Supreme Court Upholds Race-Based College Admissions Policies

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The absence of Justice Antonin Scalia was never more apparent than in the Supreme Court’s ruling on affirmative action this week. Scalia had sounded deeply skeptical of the policy being challenged in the case of Fisher v. University of Texas during opening arguments earlier this year, but his death allowed the court’s liberals to uphold race-based admissions at one of the country’s top universities.

“A university is in large part defined by those intangible qualities which are incapable of objective measurement but which make for greatness,” wrote Justice Anthony Kennedy in the majority opinion. “Considerable deference is owed to a university in defining those intangible characteristics, like student body diversity, that are central to its identity and educational mission.”

Oh, cool. So this means that colleges and universities are now free to exclude races as well, right? There won’t be any legal problem for a university if they want to go back to an all-white student body, right? Oh, it only works the other way, huh? Right, right. That sounds like wonderful logic.

According to the majority, the university’s “top ten” program, which guaranteed admission to any students who graduated high school in the top ten percent of their class, was not enough to ensure diversity at the University of Texas.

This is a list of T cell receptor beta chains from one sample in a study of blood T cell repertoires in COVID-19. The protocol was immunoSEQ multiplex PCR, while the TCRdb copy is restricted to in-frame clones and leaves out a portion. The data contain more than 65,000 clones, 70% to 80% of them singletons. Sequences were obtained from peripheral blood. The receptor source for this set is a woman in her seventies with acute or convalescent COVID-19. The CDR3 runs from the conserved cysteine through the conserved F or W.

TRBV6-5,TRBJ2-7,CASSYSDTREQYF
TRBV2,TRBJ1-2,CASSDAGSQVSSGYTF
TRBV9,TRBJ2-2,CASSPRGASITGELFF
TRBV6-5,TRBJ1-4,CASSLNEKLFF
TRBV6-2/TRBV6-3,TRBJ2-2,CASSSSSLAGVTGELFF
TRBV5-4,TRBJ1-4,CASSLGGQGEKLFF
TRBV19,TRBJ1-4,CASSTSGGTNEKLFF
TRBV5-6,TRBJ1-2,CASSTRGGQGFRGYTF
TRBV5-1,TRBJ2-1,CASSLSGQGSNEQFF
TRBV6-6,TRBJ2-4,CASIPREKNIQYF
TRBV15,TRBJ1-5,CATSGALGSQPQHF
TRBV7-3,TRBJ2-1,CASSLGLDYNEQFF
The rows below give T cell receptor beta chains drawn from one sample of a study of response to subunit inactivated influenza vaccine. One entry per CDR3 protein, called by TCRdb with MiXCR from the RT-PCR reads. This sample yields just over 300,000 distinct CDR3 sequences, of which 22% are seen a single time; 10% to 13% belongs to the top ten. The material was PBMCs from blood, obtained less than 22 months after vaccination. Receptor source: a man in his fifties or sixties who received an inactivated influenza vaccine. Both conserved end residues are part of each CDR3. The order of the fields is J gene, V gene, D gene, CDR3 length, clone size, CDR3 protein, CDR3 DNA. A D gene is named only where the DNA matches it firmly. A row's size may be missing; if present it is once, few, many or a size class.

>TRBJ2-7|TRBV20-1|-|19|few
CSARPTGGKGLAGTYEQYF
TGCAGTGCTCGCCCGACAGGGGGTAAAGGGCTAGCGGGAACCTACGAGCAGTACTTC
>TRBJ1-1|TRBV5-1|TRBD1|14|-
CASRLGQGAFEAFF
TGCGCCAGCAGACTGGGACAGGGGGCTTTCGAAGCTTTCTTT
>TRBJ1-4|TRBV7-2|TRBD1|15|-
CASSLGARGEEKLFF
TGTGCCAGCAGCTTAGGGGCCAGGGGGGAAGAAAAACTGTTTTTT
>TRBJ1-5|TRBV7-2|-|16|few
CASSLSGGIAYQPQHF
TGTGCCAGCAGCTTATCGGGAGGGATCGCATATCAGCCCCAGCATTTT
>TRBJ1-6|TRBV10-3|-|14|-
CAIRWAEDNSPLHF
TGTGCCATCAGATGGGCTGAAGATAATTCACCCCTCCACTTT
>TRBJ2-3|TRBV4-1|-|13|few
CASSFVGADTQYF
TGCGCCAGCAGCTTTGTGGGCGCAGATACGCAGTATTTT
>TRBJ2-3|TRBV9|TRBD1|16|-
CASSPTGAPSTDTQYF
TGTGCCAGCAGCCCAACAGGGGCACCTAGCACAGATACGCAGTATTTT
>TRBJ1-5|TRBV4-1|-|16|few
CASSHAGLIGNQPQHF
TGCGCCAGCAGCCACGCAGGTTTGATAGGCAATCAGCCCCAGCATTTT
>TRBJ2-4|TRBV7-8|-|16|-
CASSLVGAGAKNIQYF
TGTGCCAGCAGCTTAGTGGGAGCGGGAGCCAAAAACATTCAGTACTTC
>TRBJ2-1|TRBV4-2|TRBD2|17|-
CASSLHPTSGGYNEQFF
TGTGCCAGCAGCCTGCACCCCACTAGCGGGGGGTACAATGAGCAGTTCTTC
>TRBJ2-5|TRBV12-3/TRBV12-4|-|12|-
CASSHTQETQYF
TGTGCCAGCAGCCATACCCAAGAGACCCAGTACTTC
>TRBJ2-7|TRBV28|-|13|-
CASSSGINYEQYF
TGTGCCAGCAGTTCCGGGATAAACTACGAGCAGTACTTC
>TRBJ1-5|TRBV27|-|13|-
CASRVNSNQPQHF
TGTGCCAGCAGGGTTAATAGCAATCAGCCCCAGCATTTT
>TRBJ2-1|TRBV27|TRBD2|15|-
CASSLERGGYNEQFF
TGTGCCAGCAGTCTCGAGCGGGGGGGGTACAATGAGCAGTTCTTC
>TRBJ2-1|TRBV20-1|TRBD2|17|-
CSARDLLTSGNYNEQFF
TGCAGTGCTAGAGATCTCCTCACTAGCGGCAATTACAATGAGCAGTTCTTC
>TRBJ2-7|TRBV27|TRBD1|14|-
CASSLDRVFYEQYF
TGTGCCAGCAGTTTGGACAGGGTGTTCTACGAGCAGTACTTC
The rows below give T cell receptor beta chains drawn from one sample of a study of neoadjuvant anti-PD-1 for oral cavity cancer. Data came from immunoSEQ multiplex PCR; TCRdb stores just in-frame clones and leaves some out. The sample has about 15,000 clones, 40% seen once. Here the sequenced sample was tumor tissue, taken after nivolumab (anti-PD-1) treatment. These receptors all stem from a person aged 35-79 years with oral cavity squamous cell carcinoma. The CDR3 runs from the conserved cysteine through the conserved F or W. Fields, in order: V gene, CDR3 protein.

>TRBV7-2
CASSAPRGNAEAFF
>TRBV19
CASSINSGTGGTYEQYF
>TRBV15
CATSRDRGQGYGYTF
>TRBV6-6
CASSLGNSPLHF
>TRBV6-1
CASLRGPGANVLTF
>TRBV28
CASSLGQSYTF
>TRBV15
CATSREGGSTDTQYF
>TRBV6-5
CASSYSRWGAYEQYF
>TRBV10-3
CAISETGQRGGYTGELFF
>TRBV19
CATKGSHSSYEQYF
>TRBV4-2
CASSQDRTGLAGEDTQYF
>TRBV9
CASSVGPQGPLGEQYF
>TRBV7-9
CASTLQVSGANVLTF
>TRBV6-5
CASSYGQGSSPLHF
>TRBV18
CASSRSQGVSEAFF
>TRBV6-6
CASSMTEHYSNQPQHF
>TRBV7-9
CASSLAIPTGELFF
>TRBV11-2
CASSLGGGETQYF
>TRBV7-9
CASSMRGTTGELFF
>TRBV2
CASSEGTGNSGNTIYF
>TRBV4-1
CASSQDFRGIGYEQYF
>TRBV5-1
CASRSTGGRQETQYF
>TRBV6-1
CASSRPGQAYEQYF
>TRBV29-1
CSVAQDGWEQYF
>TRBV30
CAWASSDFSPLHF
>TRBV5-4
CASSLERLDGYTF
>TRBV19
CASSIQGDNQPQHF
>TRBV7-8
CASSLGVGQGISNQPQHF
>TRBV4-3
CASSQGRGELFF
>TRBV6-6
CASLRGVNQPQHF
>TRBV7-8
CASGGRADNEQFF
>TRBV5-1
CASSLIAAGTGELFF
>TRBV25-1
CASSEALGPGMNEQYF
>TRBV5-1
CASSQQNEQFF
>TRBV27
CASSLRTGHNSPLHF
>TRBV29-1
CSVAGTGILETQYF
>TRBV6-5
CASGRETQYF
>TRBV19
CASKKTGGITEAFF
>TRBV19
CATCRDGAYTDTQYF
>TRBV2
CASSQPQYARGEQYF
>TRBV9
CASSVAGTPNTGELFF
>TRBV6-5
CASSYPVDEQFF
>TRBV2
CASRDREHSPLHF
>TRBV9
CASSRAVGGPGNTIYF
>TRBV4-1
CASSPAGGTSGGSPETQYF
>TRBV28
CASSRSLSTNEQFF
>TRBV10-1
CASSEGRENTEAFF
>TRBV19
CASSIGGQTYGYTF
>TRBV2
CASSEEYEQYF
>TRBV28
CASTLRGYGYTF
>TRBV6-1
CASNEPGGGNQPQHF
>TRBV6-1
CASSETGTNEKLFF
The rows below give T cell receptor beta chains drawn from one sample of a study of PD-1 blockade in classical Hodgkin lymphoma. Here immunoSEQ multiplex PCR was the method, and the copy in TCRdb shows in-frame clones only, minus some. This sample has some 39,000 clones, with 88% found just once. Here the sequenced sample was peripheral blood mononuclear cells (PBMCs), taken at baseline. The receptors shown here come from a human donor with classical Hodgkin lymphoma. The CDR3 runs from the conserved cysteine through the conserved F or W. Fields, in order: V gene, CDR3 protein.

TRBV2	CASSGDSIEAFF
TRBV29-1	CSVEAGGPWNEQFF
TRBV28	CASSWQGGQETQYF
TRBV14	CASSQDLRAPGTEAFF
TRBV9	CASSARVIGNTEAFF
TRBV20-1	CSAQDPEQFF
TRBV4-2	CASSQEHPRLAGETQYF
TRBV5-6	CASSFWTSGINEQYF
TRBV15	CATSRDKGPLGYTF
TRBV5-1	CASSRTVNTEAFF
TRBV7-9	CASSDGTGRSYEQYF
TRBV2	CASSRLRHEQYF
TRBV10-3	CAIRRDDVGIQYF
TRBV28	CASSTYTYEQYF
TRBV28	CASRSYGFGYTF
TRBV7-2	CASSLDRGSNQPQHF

And as we all know, there’s simply nothing more important than ensuring DIVERSITY.

“This is affirmative action gone berserk,” said dissenting Justice Samuel Alito.

Affirmative action, as a concept, began as “berserk.” Any further strengthening of that policy is just insanity piled on top of insanity. There is no coherent reason to support these policies, which are racist, meaningless, and lead inevitably to the degradation of university standards of education.

According to Justice Kennedy, the goals of these programs include “the destruction of stereotypes,” “cross-racial understanding,” and preparing students for “an increasingly diverse work force and society.”

These may or may not be noble goals, but they are certainly not the type of concrete legal logic upon which Supreme Court decisions should be made. They are remarkably similar to the fuzzy reasoning used by the Court last year to make gay marriage the law of the land. It couldn’t be more obvious that these Justices are making their decisions based on their political beliefs before going back into the case archives to come up with some justification – no matter how twisted or silly – to make the ruling look legit.

Scalia’s death wasn’t just a blow to conservatism; it was another sad step away from the constitutional grounding that has kept the Supreme Court in high esteem for hundreds of years. This absurd decision is the first sign of real trouble on the horizon.